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Concepts of turbomachinery

  1. Oct 22, 2009 #1
    iam confused so much about some concepts of turbomachinery.
    according to the classification of rotodynamics devices there are 3 types radial flow,axial flow and mixed flow and axial flow gives higher flow rate compared to radial flow and lower head.

    so my question is what is meant that axial flow gives higher flow rate and lower head ?

    cant we convert kinetic energy(flow rate) to pressure (head) and vise verse so the point is how much the power input to the device so we can convert this power to to flow rate or head regardless the type of rotodynamic(axial or radial) i.e the diection of flow

    another question does the design of impeller or propeller has to do something about that?

    finally i hope if you can get m,e a source (website or books)that clearify this point and clarify the the design of impellers and animations .
     
  2. jcsd
  3. Oct 23, 2009 #2
    Re: turbomachinery

    no one answers???
     
  4. Oct 23, 2009 #3

    Q_Goest

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    Re: turbomachinery

    Yes, this is all perfectly correct. The type of compressor doesn't really have anything to do with how much the pressure is raised or how much flow can be developed. Flow and pressure are independant of the method used to compress a gas.

    When it is said that an axial flow compressor produces a higher flow rate and less pressure (ie: head), it is only meant that there are typical niches that are more suitable for specific types of compression equipment. A reciprocating compressor could do just as much flow as an axial flow compressor, but we wouldn't use a recip in a jet engine. We'd use an axial compressor because there are inherent advantages to one type over another. All the statement is really saying is that "typically" an axial flow compressor will be used to produce flow rates that are higher than radial flow centrifugal compressors or that centrifugal compressors are typically used to provide more pressure than axial compressors. For that matter, reciprocating compressors are typically used when higher pressure and less flow is required. The statement is merely a generalization on the type of compressor used for an application.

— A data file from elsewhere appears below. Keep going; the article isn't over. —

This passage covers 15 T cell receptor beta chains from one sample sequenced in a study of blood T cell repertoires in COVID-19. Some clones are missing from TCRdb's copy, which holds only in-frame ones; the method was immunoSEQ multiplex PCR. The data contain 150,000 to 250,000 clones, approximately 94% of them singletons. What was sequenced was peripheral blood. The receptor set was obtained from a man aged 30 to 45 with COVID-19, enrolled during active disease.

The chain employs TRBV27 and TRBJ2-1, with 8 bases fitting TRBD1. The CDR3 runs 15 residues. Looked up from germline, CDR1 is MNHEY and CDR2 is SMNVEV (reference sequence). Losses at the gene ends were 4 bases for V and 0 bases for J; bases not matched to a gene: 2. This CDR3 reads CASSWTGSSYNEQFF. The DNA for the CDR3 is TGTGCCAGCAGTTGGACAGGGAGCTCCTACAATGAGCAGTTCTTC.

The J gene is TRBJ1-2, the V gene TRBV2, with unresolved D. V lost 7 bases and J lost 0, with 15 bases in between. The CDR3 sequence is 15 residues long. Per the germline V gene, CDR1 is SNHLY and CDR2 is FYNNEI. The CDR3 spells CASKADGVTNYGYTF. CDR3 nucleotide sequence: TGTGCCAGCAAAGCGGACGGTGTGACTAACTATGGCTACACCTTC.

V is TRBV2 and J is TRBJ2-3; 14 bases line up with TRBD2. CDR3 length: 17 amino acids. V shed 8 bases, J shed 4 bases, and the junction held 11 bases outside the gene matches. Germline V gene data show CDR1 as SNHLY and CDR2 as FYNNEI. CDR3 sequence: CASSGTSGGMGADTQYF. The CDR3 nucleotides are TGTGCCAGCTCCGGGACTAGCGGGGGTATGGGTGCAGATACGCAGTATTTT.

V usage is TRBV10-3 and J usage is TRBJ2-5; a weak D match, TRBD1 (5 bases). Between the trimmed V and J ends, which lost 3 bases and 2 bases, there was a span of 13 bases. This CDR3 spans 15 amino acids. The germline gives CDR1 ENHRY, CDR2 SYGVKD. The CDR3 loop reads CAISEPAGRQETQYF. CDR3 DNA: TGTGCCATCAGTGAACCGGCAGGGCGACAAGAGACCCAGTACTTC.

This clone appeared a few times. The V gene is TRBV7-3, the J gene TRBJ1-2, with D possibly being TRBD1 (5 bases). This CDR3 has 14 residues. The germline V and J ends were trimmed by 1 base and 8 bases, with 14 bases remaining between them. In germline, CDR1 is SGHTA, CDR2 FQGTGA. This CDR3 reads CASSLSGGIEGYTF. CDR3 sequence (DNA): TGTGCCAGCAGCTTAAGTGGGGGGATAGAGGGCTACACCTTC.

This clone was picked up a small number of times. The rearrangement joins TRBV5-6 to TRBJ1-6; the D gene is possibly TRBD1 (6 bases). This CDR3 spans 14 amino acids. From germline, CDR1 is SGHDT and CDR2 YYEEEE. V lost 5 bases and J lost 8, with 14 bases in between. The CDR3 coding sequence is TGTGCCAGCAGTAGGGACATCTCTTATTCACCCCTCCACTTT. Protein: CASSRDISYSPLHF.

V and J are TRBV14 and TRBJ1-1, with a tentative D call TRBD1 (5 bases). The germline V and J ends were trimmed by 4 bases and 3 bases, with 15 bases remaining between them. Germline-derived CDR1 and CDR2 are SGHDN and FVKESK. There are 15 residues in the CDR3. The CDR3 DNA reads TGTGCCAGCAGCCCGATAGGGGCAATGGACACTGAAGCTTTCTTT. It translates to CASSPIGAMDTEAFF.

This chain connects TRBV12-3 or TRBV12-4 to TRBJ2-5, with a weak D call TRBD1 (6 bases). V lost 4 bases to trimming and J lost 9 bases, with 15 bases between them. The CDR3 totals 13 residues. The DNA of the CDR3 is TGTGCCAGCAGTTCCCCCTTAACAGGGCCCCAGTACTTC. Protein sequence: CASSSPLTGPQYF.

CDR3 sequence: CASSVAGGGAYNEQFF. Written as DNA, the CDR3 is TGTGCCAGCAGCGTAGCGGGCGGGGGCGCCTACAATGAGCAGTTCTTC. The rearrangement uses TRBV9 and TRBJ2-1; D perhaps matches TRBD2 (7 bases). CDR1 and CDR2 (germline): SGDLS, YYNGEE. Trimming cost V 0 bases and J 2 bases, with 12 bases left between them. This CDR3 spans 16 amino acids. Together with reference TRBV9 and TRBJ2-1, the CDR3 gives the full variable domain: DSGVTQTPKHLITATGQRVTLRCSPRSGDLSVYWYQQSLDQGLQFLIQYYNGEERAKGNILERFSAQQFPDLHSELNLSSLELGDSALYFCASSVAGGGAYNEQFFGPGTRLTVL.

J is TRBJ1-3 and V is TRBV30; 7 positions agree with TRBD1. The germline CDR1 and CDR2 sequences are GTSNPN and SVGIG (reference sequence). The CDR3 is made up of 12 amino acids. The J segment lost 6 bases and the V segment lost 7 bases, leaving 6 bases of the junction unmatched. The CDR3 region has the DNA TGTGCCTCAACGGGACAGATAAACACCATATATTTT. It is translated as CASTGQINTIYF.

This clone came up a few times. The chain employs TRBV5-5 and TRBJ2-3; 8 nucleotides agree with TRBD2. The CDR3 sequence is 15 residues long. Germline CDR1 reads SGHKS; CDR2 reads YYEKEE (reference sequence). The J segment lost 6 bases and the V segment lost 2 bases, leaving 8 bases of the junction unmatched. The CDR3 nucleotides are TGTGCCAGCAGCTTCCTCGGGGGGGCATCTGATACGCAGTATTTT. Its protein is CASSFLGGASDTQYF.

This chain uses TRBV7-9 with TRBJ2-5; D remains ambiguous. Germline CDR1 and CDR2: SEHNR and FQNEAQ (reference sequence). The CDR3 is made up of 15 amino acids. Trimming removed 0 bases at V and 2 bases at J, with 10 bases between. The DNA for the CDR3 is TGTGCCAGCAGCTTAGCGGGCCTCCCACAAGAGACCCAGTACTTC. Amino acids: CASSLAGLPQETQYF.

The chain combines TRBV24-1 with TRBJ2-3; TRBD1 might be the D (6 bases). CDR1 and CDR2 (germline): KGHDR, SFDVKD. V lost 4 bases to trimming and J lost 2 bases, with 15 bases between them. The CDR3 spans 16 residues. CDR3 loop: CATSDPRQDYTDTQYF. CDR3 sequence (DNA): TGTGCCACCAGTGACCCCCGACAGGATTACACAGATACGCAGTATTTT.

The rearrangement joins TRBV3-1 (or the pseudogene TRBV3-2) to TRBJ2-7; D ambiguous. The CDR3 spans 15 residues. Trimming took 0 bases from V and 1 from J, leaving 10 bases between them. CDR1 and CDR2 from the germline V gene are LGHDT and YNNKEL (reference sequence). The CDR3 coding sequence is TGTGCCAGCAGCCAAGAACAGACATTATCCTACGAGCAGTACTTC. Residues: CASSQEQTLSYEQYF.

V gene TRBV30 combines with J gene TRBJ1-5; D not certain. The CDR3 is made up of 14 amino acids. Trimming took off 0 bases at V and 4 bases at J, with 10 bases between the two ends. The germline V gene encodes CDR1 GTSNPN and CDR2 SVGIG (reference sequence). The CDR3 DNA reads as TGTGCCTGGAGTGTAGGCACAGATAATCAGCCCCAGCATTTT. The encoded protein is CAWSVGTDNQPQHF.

5. Oct 23, 2009 #4
  6. Apr 5, 2010 #5
    turbomachinery

    i want to know the effect of changing the rotational speed and the mass flow rate on the pressure ration of axial compressor and centrifugal compressor and the effect of the same two parameters on the gas turbine ??
    it would be better if anyone can tell abt website that can i get these information from
     
  7. Apr 11, 2010 #6
    Re: turbomachinery

    In general you can think of the affinity laws for a rough estimation of changes in operating conditions of compressors. i.e. flow is proportional to shaft speed, and head is proportional to the square of shaft speed. Really, you would need to consult the OEM of the compressor of performance curves at whatever operation point you have in mind.
    Usually you can get predicted discharge pressure, temperature, and efficiency versus flow at one or more speeds.
    Normally gas turbines have a relatively small speed range otherwise the efficiency suffers.
     
  8. Apr 11, 2010 #7
    Re: turbomachinery

    Impeller design has everything to do with compressor properties. The blade tip width, blade angle relative to tangent, impeller diameter, diffuser width, return channel shape, impeller inducer shape, impeller diameter all affect the amount of head, flow, and efficiency a centrifugal stage can achieve. Similarly, an axial's properties are affected by rotating blade shape, stationary blade shape, and angle.
     
  9. Apr 11, 2010 #8

    berkeman

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    Re: turbomachinery

    (merged 2 threads with the same title and author)
     
  10. Apr 11, 2010 #9

    jack action

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    Re: turbomachinery

    I don't know your knowledge level about this, but it's a relatively difficult machine to simplify. http://books.google.com/books?id=s4...urbomachinery&hl=fr&cd=1#v=onepage&q&f=false", you can access part of a book that explain the velocity diagrams and the energy transfer.
     
    Last edited by a moderator: Apr 25, 2017
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